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Spokane, Washington  Est. May 19, 1883
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Last-minute Halloween books and movies take the focus off all-sweets

Halloween tends to direct all eyes to costumes and candy, at least among the children.

Families still can find last-minute holiday activities to weave in some other memories. For a list of favorite Halloween books and shows, The Spokesman-Review turned to librarians, bookworms and movie fans.

Kelly Kiki, North Central High School teacher, said his first thought for Halloween movies means creeping around with certain characters brought to life by filmmaker Tim Burton. He said his love for Burton’s work sometimes is referenced while teaching his freshman English classes.

“Yes, movies that I grew up with are the ones that keep playing not only in my head but also in my home,” Kiki said.

“From VCR to DVD to streaming video, ‘Beetlejuice’ keeps us checking under the beds and around the closet doors. And yes, we repeat the words ‘Beetlejuice, Beetlejuice, Beetlejuice.’ Burton’s cinematic techniques and willingness to address his own childhood fears helped me fall in love with his films, ‘The Nightmare Before Christmas,’ ‘Corpse Bride,’ ‘Edward Scissorhands’ and many more.”

He also suggests “Hotel Transylvania” of 2012, and that “All reworkings of ‘The Addams Family’ make Halloween fun. My love started with the simple story and music of the original TV series and continued with the 1991 big-screen adaptation. Then, in 2019 the Addams Family came to us in animation. One can’t help falling in love with each character from ‘The Addams Family.’”

“The Addams Family” of 1991 has a PG-13 rating for ages 12 and older. Common Sense Media rates “The Nightmare Before Christmas,” “Hotel Transylvania,” and the animated “The Addams Family” for ages 7 and older.

The nonprofit suggests that “Corpse Bride” is appropriate beginning near the age of 10 and above for “scares most 10-year-olds can handle,” and “Beetlejuice” and “Edward Scissorhands,” as appropriate for ages 13 and up.

The scariest one on Kiki’s list is just for parents, though, after children are slumbering. “At home, when the kids go to bed, I sink into my couch for Burton’s adaptation of a classic: ‘Sleepy Hollow.’ “

Other classic Halloween movies to consider include some PG-rated ones: “Casper” and Disney’s “Monsters, Inc.”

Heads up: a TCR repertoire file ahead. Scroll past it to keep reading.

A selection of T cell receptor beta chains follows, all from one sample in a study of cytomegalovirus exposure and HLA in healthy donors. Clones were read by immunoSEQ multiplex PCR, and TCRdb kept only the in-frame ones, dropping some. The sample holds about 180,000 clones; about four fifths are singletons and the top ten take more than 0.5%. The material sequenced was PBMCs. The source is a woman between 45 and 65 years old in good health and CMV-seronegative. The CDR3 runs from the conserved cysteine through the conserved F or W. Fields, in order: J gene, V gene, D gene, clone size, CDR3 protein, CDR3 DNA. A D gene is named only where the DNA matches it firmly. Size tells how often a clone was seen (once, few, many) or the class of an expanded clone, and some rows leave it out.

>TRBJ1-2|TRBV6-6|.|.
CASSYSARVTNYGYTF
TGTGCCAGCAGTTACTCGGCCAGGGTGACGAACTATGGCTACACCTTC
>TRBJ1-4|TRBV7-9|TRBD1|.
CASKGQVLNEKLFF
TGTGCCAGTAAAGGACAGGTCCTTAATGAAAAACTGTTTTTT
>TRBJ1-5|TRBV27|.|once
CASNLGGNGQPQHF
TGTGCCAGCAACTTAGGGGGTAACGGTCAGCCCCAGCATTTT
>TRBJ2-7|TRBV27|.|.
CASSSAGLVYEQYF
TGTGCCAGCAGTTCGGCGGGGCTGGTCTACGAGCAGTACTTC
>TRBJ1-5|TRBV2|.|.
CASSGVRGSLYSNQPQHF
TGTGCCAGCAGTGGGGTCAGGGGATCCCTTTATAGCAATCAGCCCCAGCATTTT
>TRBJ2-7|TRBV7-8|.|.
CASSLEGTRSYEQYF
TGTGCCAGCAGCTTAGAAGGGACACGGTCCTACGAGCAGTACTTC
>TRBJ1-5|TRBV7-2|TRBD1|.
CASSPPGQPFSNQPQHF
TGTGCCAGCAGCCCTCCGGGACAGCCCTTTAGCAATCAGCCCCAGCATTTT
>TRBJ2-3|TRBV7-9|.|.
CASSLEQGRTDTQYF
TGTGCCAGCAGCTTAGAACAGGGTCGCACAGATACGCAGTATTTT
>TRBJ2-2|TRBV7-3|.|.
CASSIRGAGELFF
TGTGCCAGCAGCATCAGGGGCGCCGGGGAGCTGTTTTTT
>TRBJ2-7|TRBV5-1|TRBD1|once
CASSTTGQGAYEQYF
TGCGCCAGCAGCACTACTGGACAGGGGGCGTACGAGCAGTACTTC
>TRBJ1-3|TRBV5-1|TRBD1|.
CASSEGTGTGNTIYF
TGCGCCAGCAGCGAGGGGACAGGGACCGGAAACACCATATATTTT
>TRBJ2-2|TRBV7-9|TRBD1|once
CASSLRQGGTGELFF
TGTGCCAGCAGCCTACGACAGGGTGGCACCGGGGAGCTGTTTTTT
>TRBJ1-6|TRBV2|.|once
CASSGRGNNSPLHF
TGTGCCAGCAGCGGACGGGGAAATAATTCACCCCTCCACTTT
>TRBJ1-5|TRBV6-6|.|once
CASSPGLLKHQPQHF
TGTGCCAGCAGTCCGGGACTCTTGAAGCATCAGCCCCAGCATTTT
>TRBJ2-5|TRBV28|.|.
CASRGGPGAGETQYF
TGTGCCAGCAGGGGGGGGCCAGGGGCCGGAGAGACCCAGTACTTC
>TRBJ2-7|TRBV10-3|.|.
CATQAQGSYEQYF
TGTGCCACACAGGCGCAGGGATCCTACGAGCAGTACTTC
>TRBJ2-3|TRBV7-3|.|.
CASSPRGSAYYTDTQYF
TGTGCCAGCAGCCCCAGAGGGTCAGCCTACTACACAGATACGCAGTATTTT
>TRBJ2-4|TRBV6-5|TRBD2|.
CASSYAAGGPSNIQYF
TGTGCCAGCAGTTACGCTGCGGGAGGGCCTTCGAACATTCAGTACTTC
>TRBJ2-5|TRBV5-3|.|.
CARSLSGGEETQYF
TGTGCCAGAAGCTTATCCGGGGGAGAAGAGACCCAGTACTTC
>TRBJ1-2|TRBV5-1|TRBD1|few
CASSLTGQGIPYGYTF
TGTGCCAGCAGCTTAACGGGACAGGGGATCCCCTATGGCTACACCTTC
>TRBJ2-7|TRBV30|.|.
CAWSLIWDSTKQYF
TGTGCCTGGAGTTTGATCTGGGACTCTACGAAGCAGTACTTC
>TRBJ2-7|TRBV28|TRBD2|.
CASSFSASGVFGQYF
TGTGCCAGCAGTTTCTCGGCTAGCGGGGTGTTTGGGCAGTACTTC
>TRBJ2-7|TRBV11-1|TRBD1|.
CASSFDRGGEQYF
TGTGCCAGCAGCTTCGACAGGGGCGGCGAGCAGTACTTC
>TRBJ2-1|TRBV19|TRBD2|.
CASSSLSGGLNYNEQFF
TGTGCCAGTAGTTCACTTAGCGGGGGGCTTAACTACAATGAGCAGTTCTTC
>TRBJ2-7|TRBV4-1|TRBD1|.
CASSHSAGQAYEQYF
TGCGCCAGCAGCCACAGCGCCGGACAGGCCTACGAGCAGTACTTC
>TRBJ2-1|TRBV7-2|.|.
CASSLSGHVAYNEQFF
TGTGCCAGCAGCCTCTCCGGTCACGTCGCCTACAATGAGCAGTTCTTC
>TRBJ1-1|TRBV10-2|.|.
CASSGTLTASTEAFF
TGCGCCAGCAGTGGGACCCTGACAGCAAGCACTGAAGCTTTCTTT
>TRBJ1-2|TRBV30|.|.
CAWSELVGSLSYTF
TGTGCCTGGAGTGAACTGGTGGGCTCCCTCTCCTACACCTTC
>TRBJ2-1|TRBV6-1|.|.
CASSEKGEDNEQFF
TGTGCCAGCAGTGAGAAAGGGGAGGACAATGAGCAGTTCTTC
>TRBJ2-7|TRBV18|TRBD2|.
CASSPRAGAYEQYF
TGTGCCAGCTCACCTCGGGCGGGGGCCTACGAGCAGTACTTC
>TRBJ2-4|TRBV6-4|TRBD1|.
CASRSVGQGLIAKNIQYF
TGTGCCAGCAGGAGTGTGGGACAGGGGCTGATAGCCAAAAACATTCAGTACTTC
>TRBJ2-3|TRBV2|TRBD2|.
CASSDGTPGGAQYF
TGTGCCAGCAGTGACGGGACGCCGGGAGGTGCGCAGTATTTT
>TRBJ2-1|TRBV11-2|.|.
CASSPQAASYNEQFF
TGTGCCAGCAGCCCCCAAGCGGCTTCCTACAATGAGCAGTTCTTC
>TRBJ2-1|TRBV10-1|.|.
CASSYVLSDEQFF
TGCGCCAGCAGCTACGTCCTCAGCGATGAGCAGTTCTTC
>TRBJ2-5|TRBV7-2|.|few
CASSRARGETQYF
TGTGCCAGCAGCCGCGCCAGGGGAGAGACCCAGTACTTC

For reading time, the Spokane County Library District has suggested ideas in a holiday-themed list of books.

Among those reads are “The Crayons Trick or Treat” by Drew Daywalt, “The Stars Did Wander Darkling” by Colin Meloy and “The Clackity” by Spokane author Lora Senf. “The Midnight Children” by Dan Gemeinhart, of Cashmere, Washington, tells the story of a family of runaways who take up residence in a small town, and the outcast boy who finds his voice and his people.

For a Halloween family movie, the library’s youth collection development librarian Sheri Boggs said choices might include the nostalgia that adults loved as a child: “It’s the Great Pumpkin, Charlie Brown,” “Scooby-Doo” and “The Nightmare Before Christmas.”

If your crew is extra-wiggly, consider throwing a Family Halloween Dance Party with the Kidz Bop Halloween Party CD, or a craft night that celebrates “the cozier autumnal vibe of the season,” Boggs said.

“I absolutely love ‘A Fall Treasury of Recipes, Crafts, and Wisdom,’ by Angela Ferraro-Fanning, which is part of the ‘Little Homesteaders’ series,” she said. “Some of the best Halloween memories can be had by spending time together and enjoying spooky-not-scary fun.”

Spokane Public Library also offered a list of holiday-themed book favorites, if some are still available for checkout or to inspire a peak through your collections.

Among that library’s team suggestions are “My Magical Witch” by Yujin Shin, which offers a rhyming tale with pull tabs and flaps, along with the picture book, “A Spoonful of Frogs” by Casey Lyall and illustrated by Vera Brosgol.

If families have time to visit downtown before the evening’s activities, staff members at Auntie’s Bookstore also compiled a list of holiday book offerings:

Picture Books: “The Little Old Lady Who Was Not Afraid of Anything” by Linda Williams; “The Little Ghost Who Was a Quilt” by Riel Nason; “There’s a Ghost in this House” by Oliver Jeffers; “Gustavo the Shy Ghost” by Flavia Z. Drago;

Middle Grade: “The Clackity” by Lora Senf; “Goosebumps” by R.L. Stine; “Garlic & the Vampire” by Bree Paulsen (graphic novel); “Garlic & the Witch” by Bree Paulsen (graphic novel);

Young Adult: “Coraline” by Neil Gaiman; “Miss Peregrine’s Home for Peculiar Children” by Ransom Riggs.

Adult: “Will My Cat Eat My Eyeballs” by Caitlin Doughty (technically an adult science book); “The Haunting of Hill House” by Shirley Jackson; “Dracula” by Bram Stoker; “The Historian” by Elizabeth Kostova; “It Came from the Closet” by Joe Vallese; “Dark Archives” by Megan Rosenbloom; and “Jawbone” by Monica Ojeda.

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